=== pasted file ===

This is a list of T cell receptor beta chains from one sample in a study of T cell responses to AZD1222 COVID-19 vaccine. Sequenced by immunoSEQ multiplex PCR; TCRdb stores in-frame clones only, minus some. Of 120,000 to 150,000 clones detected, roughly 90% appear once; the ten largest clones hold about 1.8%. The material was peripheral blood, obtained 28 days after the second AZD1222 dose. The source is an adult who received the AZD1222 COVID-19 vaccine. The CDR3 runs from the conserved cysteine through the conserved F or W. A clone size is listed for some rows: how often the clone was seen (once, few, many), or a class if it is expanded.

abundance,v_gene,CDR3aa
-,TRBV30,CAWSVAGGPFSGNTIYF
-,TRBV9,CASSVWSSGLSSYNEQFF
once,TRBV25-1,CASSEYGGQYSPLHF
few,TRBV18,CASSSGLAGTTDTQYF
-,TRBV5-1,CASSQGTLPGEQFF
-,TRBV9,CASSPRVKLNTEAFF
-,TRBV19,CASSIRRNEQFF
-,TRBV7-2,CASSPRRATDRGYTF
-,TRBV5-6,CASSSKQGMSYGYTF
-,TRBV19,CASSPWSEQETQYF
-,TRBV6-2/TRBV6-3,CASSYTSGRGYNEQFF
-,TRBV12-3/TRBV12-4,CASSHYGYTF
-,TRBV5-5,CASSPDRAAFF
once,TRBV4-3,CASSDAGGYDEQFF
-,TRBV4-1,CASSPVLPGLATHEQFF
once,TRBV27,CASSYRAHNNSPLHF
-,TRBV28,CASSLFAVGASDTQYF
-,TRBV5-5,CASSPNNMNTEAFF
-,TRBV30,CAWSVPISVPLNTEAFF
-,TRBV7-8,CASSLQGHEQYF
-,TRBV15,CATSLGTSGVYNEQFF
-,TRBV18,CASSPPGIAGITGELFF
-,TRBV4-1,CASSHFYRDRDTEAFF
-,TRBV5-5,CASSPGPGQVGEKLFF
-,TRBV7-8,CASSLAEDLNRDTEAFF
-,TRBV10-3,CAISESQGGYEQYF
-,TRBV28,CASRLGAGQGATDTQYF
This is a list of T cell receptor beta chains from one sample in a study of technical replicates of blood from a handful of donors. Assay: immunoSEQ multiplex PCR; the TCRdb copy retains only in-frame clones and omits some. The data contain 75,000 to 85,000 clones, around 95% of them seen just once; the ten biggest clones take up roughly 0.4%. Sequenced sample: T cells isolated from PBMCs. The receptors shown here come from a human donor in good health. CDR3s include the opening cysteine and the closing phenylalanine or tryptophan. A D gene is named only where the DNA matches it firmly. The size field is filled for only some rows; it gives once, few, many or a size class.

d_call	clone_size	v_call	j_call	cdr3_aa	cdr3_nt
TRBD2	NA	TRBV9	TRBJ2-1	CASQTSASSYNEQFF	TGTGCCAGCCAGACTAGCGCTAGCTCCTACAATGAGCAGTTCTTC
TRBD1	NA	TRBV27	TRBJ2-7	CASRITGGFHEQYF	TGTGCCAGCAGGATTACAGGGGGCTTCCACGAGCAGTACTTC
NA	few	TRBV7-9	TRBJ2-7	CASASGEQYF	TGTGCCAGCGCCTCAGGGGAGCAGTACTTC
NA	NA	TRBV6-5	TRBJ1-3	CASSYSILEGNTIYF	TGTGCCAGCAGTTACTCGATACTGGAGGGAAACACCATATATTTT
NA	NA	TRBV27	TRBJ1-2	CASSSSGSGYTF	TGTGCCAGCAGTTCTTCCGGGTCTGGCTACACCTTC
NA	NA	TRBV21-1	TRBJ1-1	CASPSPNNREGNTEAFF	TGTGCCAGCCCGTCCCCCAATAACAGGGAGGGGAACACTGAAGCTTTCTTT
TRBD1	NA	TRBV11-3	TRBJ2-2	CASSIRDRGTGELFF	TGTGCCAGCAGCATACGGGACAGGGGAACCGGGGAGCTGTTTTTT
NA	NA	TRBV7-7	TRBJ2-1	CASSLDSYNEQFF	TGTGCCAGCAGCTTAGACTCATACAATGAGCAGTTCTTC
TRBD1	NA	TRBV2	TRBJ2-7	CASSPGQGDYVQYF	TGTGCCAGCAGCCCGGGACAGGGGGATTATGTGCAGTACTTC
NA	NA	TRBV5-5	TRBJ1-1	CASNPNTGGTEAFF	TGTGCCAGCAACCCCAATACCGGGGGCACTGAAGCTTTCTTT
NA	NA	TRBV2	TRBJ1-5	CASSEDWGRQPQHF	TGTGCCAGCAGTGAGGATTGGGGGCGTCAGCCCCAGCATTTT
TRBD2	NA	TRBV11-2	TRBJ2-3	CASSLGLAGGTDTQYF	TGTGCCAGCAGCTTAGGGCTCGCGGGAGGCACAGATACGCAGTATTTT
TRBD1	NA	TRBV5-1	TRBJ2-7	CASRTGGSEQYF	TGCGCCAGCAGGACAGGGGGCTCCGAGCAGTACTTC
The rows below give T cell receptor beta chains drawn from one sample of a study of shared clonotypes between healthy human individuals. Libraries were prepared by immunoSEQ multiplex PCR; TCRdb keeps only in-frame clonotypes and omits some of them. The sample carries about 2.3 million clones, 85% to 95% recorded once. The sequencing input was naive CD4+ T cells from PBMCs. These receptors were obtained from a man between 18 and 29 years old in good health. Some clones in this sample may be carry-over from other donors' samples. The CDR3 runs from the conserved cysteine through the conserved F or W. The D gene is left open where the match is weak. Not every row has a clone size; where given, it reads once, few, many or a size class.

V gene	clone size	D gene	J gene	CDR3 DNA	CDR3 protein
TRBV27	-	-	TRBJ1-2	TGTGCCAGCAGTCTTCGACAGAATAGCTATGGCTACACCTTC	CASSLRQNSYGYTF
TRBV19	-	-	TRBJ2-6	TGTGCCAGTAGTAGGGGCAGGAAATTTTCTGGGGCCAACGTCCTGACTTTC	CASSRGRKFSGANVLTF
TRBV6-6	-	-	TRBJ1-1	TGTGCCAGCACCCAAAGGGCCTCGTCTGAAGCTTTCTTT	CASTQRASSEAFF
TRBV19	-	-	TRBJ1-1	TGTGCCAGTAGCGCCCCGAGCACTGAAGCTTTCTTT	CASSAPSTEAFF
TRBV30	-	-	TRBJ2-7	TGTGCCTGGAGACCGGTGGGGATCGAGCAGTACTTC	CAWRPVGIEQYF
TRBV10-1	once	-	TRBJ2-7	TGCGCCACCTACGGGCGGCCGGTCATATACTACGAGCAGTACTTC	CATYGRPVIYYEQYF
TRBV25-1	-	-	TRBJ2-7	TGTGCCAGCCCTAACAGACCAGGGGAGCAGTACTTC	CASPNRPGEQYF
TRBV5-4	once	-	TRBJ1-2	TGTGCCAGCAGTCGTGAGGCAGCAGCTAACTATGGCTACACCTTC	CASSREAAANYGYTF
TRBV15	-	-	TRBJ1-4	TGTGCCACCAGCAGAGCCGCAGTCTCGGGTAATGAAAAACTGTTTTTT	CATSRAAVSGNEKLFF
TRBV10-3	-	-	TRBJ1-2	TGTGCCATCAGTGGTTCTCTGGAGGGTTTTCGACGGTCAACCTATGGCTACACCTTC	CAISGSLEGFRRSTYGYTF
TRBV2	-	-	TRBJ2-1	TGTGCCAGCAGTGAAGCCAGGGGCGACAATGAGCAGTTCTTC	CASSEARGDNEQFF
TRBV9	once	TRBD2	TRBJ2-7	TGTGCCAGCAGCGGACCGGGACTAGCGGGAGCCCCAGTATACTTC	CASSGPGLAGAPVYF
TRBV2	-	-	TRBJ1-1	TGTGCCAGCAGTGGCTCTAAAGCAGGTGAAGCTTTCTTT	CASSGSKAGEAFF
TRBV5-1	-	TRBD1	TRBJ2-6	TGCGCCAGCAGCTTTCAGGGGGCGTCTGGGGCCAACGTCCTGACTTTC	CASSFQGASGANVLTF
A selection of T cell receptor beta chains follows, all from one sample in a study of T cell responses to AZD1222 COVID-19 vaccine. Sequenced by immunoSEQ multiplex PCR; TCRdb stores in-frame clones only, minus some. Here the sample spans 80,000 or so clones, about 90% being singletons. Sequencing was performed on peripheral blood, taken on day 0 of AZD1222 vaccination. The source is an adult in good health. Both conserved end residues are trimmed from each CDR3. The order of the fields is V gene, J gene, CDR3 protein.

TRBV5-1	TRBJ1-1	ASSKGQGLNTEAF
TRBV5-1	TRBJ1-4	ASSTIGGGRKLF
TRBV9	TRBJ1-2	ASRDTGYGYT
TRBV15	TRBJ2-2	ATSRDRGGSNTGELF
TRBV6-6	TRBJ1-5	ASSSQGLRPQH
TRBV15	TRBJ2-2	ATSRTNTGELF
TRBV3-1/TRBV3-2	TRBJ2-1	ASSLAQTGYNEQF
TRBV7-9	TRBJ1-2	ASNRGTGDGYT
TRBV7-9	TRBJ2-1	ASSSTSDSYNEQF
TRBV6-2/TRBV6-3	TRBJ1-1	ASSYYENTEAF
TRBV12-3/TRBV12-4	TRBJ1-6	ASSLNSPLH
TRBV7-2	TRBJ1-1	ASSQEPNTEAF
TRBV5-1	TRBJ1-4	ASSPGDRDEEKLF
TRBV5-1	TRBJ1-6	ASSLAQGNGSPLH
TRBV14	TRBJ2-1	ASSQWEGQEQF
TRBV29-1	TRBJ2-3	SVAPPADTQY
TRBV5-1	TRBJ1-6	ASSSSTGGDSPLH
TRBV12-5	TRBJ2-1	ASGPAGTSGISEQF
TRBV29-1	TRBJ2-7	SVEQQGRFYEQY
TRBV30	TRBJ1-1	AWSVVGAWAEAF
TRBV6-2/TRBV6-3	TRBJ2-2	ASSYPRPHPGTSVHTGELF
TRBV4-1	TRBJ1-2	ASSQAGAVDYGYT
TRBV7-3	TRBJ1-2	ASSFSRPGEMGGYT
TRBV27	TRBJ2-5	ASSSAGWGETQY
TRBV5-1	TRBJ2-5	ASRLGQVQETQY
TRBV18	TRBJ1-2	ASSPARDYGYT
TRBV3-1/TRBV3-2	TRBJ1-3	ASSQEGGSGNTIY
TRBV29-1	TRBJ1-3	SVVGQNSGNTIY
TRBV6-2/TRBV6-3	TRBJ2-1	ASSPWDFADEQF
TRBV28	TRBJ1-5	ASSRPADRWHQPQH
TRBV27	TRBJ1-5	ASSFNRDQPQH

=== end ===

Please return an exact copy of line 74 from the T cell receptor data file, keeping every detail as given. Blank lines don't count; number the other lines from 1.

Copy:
TRBV5-1	TRBJ1-4	ASSPGDRDEEKLF